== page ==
Trauma and PTSD
By Dr Pauline Baleta, Psychologist, PhD Psychology, MAPS
I often hear clients say, “I didn’t realize it was so traumatic”, “I thought I was fine”, “Other people experience worse” following a traumatic event. That’s because we often deny the severity of the trauma and the associated feelings as a way of coping with it. Because trauma is so hard and affects every aspect of our being.
What is trauma?
Trauma is an event that takes places, that is out of our control, that can be life threatening to ourselves or others and leaves us feeling helpless and powerless. It can be a once-off event such as experiencing your best friend being shot or raped. Or it can be a series of events such as constant exposure to physical abuse or childhood sexual abuse that may take lace over a period of a few years. Trauma has been defined as a pervasive problem and results from an incident or series of incidents that are emotionally disturbing or life-threatening (CHCS, 2021).
Some examples of traumatic experiences include (CHCS, 2021):
- Emotional, physical or sexual abuse,
- Childhood neglect,
- Living with a family member that may have a mental disorder or substance abuse and may be violent as a result,
- Sudden separation from a loved one,
- Violence in the community, war or terrorism,
- Domestic violence
Trauma has a huge impact on our day-to-day lives affecting all areas of our functioning. If left untreated, it can impact our interpersonal relationships as well as our occupational functioning. Trauma causes a psychologiacl and emotional response. Experiencing Trauma and developing PTSD are very different from each other. Let’s have a look at what exactly PTSD is as not everyone who experiences a trauma develops PTSD.
What is Post Traumatic Stress Disorder (PTSD)?
You may often hear PTSD being mentioned around war veterans or rape survivors. But not everyone who has PTSD has been involved in a war.
PTSD is caused by exposure to a life-threatening event or being witness to someone being exposed to a life threatening event. Individuls that have a pre-existing mental health condition, poor support and may abuse substances are more vulnerable to developing PTSD.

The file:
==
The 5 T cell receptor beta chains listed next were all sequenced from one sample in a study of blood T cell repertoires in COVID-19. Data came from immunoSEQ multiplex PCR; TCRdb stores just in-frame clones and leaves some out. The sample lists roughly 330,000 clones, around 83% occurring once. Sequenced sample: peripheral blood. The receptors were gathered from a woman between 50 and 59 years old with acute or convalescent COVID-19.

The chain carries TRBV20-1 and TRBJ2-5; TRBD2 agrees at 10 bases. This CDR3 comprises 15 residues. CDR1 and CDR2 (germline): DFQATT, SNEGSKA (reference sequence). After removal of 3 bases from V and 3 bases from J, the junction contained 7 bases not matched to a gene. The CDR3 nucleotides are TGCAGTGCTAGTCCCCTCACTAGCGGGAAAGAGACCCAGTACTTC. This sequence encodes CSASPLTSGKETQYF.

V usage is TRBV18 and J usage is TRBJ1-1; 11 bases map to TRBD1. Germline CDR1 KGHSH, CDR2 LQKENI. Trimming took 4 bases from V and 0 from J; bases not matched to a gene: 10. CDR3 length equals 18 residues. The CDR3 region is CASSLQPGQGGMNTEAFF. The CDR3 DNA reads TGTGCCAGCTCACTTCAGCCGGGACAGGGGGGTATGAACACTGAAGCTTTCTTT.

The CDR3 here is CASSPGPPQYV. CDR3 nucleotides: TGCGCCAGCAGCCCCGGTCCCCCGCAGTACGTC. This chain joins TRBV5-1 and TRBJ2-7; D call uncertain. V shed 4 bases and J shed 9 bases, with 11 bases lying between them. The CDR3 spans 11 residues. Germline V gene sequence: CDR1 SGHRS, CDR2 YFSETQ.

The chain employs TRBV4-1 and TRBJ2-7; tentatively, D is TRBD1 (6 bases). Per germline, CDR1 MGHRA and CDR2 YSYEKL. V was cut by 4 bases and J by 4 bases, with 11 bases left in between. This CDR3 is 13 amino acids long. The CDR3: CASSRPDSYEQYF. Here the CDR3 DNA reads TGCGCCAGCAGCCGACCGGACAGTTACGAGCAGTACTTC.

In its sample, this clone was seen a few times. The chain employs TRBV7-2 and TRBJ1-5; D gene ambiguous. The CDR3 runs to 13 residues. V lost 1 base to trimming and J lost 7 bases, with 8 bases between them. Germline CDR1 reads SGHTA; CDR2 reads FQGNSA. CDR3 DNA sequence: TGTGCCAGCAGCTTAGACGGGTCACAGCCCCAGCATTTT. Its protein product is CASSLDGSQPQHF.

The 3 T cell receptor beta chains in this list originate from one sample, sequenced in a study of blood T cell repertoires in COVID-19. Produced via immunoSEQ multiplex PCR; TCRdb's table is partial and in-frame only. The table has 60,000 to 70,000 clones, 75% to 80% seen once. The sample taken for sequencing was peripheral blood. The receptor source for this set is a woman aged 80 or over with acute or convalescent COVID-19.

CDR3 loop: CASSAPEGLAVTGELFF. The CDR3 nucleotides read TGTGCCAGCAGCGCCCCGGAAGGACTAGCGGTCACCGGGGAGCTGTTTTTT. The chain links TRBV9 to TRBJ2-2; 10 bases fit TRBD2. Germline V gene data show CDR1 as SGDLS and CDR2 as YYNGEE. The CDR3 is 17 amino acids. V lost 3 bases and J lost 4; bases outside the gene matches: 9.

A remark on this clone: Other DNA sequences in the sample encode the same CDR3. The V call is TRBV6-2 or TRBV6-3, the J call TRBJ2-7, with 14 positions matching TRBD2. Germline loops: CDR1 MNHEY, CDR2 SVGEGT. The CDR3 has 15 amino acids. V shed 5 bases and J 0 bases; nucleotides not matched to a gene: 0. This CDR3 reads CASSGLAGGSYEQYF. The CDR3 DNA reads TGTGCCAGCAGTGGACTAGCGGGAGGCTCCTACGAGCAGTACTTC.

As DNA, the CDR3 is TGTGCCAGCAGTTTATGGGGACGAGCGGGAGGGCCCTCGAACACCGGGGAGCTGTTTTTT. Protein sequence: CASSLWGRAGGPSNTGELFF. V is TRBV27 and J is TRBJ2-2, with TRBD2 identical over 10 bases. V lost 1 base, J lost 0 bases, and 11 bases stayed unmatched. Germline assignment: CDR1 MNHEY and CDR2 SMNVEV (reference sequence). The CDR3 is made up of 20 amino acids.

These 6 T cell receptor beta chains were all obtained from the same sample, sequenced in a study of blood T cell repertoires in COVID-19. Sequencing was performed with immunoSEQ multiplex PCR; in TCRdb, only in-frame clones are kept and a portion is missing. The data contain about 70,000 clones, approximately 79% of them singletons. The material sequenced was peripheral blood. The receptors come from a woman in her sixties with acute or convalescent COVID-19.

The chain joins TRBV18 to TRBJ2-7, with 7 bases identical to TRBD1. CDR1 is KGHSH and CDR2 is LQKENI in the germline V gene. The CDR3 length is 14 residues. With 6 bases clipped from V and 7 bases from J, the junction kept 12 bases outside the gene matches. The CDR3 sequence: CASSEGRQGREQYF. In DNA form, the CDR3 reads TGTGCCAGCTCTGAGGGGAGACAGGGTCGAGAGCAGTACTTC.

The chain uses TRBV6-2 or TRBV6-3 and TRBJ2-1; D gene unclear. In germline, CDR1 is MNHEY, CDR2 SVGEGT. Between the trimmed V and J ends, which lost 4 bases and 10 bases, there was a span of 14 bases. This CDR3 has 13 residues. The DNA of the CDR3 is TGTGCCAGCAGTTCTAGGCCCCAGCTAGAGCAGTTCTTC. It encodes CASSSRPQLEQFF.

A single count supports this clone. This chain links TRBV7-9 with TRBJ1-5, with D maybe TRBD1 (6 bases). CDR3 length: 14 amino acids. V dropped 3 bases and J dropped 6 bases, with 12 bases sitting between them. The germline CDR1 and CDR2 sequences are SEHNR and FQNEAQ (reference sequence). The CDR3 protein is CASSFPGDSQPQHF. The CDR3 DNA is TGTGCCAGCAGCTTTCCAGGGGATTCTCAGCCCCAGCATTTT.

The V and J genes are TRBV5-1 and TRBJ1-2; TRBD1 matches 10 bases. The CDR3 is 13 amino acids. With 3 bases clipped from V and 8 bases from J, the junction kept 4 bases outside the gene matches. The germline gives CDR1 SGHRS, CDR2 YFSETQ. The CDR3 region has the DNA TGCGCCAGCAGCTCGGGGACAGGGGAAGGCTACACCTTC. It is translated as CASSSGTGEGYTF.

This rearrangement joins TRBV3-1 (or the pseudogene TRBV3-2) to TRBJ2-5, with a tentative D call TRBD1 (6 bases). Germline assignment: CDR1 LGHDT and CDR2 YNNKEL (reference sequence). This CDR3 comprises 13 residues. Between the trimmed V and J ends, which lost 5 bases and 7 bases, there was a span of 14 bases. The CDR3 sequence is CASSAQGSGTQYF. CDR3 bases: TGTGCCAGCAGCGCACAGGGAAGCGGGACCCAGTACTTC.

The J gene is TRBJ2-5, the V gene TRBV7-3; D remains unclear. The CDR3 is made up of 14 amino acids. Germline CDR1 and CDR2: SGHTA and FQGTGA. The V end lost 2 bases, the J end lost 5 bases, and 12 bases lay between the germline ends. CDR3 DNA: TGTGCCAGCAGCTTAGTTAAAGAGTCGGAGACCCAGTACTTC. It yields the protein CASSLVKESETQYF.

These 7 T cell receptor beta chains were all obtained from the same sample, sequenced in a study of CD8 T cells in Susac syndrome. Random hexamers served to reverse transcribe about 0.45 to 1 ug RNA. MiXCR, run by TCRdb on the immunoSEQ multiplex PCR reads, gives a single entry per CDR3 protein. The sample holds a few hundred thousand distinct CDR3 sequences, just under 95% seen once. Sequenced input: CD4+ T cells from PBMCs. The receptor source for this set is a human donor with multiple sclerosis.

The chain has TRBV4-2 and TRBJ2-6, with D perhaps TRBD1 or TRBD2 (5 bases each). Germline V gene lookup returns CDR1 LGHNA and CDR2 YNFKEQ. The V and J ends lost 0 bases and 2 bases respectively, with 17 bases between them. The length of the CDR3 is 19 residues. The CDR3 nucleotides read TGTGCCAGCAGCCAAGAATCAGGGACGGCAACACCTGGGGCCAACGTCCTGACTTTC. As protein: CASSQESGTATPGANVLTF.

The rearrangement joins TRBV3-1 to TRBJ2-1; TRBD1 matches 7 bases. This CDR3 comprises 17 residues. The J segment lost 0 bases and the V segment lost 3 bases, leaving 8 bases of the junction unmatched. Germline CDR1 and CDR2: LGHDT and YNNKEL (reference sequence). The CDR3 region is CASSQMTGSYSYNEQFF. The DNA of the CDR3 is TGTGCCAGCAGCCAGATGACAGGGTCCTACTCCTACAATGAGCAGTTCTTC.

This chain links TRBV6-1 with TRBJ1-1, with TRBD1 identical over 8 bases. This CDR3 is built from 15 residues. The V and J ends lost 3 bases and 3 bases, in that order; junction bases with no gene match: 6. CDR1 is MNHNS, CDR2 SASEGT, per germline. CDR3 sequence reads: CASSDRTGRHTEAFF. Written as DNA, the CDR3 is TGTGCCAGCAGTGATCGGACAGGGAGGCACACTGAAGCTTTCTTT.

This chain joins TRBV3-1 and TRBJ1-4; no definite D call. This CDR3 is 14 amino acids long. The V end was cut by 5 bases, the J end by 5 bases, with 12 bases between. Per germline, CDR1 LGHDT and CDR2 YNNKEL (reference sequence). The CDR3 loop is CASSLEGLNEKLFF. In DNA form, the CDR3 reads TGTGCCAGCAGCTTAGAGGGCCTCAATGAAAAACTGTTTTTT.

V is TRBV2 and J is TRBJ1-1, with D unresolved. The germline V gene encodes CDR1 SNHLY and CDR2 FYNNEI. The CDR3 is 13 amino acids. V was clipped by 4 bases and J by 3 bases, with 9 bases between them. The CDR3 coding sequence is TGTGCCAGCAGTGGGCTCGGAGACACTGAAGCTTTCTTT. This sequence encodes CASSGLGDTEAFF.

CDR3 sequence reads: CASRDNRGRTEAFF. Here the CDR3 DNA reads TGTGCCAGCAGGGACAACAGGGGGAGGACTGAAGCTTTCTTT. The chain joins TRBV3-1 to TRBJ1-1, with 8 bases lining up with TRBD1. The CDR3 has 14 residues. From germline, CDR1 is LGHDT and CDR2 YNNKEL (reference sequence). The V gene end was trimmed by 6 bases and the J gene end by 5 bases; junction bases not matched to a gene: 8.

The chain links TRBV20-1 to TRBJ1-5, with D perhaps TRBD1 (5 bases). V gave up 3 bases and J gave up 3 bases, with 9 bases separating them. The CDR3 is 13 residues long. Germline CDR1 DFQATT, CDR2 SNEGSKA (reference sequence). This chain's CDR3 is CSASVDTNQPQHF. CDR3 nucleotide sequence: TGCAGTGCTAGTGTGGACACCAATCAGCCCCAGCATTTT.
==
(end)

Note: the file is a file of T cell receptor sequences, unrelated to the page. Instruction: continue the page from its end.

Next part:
Symptoms of PTSD include:
- Nightmares of the traumatic event,
- Flashbacks to the traumatic event,
- Increased levels of anxiety and feelings of fear,
- Social isolation and withdrawal,
- Irritability and increased levels of agitation,
- Feelings of helplessness and powerlessness,
- Feelings of guilt
Complex PTSD can develop as a result of repetaed and constant exposure to traumatic events usually starting in childhood.
When do I know if I need help?
Getting help for any type of trauma is usually ideal. The sooner that it is treated, the better your outcome/prognosis is. Trauma is not mean’t to be kept to ourselves – it’s important to talk, talk and talk. Trauma disrupts our identity and completely invalidates our boundaries. Thus, we are more susceptible to being taken advantage of and abused if we have not processed the trauma.
Survivors of trauma may feel ashamed and guilty getting help and this may postpone getting help. Unfortunetley, this can often result in the worsening of the symptoms and it may then take longer to treat. It is important to remember that it is not your fault and you do not need to feel ashamed.
Following a trauma the following symptoms may be experienced:
- Insomnia, sleeping difficulties,
- Emotional outbursts,
- Poor appetite,
- Nauseous, dizziness, feelin weight,
- Feeling fearful all the time and never feeling safe,
- Hypervigilance – heightened awareness to loud noises,
- Feelings of disconnection from reality,
- Difficulties tusting others.
These symptoms should usually resolve within a few weeks. However, if they don’t or if they become persistent, then it is best to seek treatment. Part of treatment in the form of therapy, usually involves helping you to reconnect with the traumatic experience and process it in a safe and non-threatening space. Left untreated, trauma can result in PTSD and\or depression or more serios mental health issues.
Dr Pauline Baleta can help you process and cope with a traumatic event(s). She has a special interest and vast experience in treating traumatic experiences (rape, war veterans, stabbings, shootings, assault, civil violence to name a few) and PTSD.
Author: Dr Pauline Baleta, MA Psychology (UJ) Cum Laude, PhD Psychology (UP)
Dr Pauline Baleta is from South Africa where she was a fully registered senior clinical psychologist for the past 15 years, until she immigrated to Australia in April 2023.
To make an appointment with Dr Pauline Baleta try Online Booking. Alternatively, you can call Vision Psychology Wishart on (07) 3088 5422 .
Center for Health Care Strategies. (2021). What is trauma? Obtained from the World Wide Web: https://www.traumainformedcare.chcs.org/what-is-trauma/